How to apply for jobs abroad that don’t exist

A lot of people ask me how I went to travel blogging as a full-time job and looking back, I can remember all the crazy things I did just because I didn’t want to go home.

Sorry mum, that was the case. I was in South America, broke AF and didn’t want to go home. I wanted to stay.

Even if I didn’t have any idea how to pull it off, I TRIED. The urge of not quitting the life I was living was getting into me. Again, I didn’t want to go home.

That urge lead me to a few discoveries on how I was able to sustain myself. Like most things, nothing comes easy but today, I’d like to share with you what pushed me to stay and travel forever aside from not wanting to go home.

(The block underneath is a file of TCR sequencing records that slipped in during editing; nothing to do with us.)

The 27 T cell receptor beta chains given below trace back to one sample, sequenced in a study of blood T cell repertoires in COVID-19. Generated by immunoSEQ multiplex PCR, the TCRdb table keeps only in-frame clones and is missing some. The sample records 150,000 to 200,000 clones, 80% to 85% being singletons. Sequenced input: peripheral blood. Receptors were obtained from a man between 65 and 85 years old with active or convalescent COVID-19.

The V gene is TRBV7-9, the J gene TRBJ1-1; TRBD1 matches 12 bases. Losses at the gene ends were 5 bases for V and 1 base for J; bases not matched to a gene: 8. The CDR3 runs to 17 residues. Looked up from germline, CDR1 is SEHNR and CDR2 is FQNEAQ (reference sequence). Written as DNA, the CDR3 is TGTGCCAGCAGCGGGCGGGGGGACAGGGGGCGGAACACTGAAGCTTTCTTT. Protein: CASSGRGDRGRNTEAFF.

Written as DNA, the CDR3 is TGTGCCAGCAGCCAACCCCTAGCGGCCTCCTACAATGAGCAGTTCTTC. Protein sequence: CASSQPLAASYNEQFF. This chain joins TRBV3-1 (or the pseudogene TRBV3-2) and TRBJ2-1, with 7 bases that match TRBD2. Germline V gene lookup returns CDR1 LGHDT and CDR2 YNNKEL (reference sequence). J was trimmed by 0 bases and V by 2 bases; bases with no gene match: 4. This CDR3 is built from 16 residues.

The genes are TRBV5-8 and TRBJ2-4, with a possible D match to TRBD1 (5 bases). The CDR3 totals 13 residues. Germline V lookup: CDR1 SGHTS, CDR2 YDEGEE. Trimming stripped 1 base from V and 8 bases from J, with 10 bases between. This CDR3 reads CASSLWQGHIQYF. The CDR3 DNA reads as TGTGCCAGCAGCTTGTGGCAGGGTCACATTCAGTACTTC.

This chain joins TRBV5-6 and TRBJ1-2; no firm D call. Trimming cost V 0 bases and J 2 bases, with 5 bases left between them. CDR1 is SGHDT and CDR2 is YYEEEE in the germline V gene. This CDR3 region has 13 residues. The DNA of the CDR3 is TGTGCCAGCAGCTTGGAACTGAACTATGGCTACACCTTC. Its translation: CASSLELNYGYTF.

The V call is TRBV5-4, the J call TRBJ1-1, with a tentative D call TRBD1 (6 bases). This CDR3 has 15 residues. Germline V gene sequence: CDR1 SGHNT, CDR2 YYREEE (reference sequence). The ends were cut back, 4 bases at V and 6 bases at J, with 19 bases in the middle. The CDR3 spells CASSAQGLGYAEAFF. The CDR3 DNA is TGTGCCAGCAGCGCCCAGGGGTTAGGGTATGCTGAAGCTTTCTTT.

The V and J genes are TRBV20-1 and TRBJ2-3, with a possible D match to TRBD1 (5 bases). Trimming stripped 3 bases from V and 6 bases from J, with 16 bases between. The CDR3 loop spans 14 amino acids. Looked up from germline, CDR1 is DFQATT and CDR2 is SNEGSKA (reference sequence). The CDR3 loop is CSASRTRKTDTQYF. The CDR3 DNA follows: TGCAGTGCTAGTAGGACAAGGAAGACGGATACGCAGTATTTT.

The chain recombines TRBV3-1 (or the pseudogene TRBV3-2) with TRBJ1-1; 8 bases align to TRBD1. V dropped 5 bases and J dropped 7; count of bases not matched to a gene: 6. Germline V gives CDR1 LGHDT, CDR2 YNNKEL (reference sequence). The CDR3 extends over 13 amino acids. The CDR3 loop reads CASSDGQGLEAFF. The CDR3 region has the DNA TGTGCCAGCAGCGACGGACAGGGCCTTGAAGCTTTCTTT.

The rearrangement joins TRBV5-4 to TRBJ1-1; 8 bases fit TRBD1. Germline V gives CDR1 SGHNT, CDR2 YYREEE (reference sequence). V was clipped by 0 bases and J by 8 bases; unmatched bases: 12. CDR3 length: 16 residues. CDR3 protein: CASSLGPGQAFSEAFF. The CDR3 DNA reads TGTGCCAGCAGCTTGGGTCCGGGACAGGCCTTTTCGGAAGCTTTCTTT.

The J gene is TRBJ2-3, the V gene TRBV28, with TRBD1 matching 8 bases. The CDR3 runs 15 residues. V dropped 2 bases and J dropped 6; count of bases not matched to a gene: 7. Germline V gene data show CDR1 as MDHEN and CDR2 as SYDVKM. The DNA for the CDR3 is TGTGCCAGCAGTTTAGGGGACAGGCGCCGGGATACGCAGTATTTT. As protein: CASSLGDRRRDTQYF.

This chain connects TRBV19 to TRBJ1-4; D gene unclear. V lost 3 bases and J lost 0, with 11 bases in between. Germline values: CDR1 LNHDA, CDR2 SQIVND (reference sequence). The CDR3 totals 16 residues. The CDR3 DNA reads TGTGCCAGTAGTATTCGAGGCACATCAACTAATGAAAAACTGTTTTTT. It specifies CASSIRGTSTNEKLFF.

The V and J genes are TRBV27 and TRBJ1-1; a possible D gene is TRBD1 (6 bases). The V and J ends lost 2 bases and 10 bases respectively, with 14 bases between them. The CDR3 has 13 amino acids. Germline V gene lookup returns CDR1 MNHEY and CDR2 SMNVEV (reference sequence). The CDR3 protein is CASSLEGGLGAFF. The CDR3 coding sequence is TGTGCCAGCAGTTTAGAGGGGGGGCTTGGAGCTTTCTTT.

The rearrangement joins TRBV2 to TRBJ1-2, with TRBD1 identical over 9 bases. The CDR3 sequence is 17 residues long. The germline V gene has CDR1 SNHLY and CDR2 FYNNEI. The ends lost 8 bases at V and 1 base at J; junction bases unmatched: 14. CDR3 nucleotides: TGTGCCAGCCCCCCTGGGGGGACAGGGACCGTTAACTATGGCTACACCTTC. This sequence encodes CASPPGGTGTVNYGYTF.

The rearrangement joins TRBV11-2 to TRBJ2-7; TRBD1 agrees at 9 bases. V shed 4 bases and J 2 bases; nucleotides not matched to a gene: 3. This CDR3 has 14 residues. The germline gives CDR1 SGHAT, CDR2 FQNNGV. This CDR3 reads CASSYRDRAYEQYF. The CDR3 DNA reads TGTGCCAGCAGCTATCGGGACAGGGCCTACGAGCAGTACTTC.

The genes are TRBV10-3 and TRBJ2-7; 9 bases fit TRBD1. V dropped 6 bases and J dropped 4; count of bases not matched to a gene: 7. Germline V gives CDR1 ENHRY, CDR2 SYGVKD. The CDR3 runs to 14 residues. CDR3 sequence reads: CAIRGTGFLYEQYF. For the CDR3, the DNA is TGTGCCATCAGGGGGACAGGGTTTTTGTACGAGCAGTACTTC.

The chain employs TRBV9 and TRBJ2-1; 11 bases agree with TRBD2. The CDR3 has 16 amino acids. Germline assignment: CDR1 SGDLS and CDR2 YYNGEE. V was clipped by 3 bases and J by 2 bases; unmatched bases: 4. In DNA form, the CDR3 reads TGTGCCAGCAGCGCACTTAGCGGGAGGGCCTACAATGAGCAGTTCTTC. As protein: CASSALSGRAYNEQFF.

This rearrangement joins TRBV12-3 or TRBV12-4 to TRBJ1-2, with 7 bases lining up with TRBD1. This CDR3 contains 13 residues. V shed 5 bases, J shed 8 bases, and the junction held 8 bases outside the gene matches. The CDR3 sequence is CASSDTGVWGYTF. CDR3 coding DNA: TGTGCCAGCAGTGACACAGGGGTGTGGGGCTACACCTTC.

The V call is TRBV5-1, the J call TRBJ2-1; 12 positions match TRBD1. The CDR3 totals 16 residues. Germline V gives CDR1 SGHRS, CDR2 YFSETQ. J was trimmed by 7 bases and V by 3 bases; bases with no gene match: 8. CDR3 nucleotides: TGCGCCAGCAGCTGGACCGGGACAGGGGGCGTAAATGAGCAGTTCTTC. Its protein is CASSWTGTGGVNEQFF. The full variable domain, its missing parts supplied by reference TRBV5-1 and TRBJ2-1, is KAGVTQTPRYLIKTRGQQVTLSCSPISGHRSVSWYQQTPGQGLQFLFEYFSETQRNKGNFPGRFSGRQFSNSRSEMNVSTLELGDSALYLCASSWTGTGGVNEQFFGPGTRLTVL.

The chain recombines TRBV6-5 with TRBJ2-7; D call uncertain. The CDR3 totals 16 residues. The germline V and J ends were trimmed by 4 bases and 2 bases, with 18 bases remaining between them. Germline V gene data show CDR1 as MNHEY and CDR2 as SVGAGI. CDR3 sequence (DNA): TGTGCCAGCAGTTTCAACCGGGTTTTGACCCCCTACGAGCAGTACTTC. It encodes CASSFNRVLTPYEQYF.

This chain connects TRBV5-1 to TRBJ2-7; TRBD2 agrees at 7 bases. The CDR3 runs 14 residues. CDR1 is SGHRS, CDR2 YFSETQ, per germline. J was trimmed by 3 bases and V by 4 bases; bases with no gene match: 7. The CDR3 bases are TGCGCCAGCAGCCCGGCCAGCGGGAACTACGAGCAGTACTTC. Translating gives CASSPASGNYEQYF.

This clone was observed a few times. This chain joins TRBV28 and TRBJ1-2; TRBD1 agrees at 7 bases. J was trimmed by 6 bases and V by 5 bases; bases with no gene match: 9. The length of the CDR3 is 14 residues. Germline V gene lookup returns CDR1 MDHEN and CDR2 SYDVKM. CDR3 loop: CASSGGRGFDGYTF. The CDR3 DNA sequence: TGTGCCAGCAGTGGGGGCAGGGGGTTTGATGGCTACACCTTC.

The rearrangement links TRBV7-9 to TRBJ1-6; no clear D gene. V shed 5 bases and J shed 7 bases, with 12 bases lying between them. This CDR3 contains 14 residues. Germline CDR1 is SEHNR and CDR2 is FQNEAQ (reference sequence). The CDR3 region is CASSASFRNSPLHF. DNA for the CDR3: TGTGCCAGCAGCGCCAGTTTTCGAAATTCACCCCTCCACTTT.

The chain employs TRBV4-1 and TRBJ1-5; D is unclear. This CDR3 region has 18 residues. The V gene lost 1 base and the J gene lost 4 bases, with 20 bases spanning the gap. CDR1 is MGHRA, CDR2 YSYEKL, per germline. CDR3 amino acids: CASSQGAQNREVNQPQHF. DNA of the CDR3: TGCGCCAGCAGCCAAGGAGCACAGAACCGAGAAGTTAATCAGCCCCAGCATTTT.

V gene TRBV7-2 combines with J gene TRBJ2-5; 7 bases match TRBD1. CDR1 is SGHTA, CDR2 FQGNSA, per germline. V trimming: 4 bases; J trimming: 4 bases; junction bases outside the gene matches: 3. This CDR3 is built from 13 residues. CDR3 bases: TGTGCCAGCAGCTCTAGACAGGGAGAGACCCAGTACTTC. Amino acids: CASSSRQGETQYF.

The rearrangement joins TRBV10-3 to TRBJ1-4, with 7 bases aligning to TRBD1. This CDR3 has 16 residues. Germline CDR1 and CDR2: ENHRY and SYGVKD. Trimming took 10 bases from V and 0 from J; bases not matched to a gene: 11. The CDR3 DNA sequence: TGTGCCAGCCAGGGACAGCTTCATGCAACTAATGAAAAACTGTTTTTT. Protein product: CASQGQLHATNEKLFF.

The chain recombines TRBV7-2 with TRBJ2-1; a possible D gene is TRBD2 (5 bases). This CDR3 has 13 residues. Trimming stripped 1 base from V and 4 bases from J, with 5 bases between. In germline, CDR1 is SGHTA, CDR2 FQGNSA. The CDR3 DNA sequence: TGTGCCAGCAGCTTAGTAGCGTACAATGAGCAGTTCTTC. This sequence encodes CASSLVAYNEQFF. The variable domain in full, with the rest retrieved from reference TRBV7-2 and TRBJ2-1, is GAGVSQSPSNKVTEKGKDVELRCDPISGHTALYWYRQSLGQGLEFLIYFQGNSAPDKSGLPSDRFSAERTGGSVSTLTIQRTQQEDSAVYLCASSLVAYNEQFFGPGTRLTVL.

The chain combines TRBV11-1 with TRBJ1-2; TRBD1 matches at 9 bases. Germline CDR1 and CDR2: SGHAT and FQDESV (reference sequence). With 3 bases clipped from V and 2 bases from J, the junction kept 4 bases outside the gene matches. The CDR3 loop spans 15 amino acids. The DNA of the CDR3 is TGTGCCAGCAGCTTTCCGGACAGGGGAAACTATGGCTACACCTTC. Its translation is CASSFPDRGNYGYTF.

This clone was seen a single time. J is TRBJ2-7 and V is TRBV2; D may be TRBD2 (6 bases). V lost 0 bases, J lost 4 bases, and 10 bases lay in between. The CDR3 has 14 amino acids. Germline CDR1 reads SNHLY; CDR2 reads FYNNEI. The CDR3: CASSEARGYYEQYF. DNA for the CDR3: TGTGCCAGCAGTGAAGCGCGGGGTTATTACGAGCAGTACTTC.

Just to clarify, the ‘jobs abroad’ I do are not jobs that require a working visa. The jobs I did before were short-term. It helped me sustain my life on the road. This post applies best for long-term travelers and backpackers.

When translations go wrong

South America is where I learned how to speak Spanish fluently and when reading restaurant menus, I cringe. Their English translation is fcking wrong.

“Sirred aunt in lemon citron suace.”

What the fck is this? I don’t want to eat my aunt! NEVER! I mean, my aunts are pretty annoying (but really really cool) but I would never want to eat them!

This translation sucks. The funny thing is, I observed this wrongly translated menus in top restaurants. In small eateries or street food, I would understand.

But something that’s labeled ‘top’ on TripAdvisor? Come on! I walked to the reception/hostess and asked: “Excuse me? May I speak to your manager?”